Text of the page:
We started our journey around 4 p.m. (by the way you can start at any time or day during Holy Week or anytime of year. You can drive a car or ride a bike from Tagbilaran Cathedral Church to Loboc Big Cross if you prefer. But for us we will walk as a sacrifice.) We go during Holy Week because of our religious beliefs and we choose to start on Maundy Thursday so we can arrive at the cross on Good Friday, the day it was said Jesus died to save our sins. We stayed at the station in vigil for the death of Jesus. You can stay or rest at any of the stations along the way or at the Cross.
So we started our long 29 km. walk from Tagbilaran Cathedral to Loboc Cruz Daku. It’s super dusty, there’s lots of traffic, and it’s very hot. You should wear a cap or bring an umbrella. You should bring food for dinner and snacks and most importantly lots of water. You’re gonna need it badly along the way! If you didn’t pack food and water no worries; you can buy food and drinks along the way but it’s quite expensive. To save money we brought our own. Bring at least 14 candles too, you will use them in every station of the cross.
Anyway we walked 7 Km and around 7:00pm we stopped for dinner. Then we continued our walk and reached Loay Bridge around 10:00pm. You can see anchored floating restaurants down river. We stopped to rest for 30 minutes, mu shoulders, legs, and feet were in pain. The kids were tired and wanted a nap but we needed to continue our journey.
So started walking again, this time we walked slowly because our energy is waning. I felt like sleeping but I walked carrying bags, tent and water. We kept moving.
I suggest if you choose to walk, bring taser, or a knife, or something to protect yourself from bad people who stalk the route waiting for the opportunity to rob (or worse) pilgrims. Never go alone, bring your friends and family so you have lots of company, there’s safety in numbers.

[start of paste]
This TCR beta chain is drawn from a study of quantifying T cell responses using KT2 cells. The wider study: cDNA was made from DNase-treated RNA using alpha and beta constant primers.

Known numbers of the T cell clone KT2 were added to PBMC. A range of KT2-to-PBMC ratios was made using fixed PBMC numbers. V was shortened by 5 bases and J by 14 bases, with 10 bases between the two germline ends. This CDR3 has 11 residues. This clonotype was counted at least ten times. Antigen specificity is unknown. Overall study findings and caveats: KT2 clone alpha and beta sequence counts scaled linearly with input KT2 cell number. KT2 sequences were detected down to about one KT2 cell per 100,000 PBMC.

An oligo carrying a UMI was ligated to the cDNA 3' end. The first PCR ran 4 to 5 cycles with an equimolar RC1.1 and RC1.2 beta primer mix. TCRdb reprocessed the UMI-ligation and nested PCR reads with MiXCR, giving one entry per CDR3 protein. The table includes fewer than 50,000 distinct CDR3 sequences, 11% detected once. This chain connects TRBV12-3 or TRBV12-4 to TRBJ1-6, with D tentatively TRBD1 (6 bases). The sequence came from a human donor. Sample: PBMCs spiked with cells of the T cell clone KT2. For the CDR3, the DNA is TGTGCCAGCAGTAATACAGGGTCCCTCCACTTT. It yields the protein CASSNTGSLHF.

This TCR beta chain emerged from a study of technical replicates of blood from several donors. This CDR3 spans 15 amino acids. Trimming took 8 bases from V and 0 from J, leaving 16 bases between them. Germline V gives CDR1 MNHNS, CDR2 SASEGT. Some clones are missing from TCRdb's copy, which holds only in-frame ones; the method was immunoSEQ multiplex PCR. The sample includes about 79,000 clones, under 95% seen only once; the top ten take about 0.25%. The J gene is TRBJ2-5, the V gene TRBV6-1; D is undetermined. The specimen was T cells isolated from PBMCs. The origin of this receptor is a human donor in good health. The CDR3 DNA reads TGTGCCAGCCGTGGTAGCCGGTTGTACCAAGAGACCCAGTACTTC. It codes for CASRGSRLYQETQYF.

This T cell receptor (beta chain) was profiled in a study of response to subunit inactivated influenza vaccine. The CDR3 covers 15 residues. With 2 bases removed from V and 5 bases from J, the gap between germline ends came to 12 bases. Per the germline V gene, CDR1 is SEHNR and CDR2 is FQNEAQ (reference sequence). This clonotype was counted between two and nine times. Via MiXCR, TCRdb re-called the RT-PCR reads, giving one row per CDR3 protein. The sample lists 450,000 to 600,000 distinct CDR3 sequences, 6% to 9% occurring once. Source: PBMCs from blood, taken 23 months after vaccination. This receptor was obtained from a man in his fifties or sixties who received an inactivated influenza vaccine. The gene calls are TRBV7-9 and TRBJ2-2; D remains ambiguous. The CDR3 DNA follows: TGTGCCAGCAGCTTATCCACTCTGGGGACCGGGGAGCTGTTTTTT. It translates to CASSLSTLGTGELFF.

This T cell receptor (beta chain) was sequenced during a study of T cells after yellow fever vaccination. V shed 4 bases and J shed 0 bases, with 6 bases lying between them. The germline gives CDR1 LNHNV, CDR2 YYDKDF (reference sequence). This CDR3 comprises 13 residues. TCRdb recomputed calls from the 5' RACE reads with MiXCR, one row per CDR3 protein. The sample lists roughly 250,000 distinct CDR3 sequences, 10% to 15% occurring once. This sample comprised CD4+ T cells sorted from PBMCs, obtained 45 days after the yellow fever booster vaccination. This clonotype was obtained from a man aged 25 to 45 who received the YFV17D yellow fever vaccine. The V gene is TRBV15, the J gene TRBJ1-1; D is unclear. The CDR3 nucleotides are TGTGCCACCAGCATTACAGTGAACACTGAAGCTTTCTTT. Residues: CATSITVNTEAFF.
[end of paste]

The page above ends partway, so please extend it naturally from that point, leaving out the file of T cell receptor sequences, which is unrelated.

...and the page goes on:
A little after midnight, its Good Friday already, we arrived at Loboc Church. We put up our tents at the plaza in front of the church and rested for about an hour. You can set up a tent and rest in the plaza, there are many people there doing just that.
Restrooms, one for men and another for women, are located across the street behind the bus station. Bring tissues or toilet paper, handwipes or soap, most public restrooms in the Philippines are not equipped with anything.
At 1:30am we started the walk from Loboc Church to our final destination the Loboc Big Cross. But before you take your first steps on the route cops who will inspect your bags. They are searching for weapons, illegal substances, and liquor. These items are forbidden on the pilgrimage route. After the inspection you can begin the climb to the Cross.
We had to get moving, we had to walk approximately 4 km to reach the Cross. There are lots of people walking the same route, some are praying as they walk. Some are silent and very serious but the rest are very noisy. It’s a 1 1/2 km to the first station, remember, there are 13 stations left and you have to save energy for the rest. Anyway after the first station the next station is just 20-30 meters away. But the mountain is very steep, it’s almost vertical and you have to climb carefully to reach the other stations.
There is an altar at every station. You can say prayer and light a candle at each station. You leave the candle at each station, but its up to you how many candles you want to light at each station, but if you didn’t bring extra save it because you have 14 stations. (This picture was taken early in the morning because when we arrived at the cross it was still, we took it so you can see the view.)
After climbing 150 -200 steps and stopping at 13 stations we arrived at the Big Cross.
We arrived at the Big Cross about 4:00 am!!!!
We were all exhausted but we felt good. We prayed and made a wish. We rested for awhile then headed back down. At the top there are what they called HABAL HABAL DRIVERS , drivers with motorcycles that will give you a ride down if you pay P40.oo per person.
I felt like I was in heaven when I reached the top! It’s pretty amazing. The view is amazing and the journey well worth it!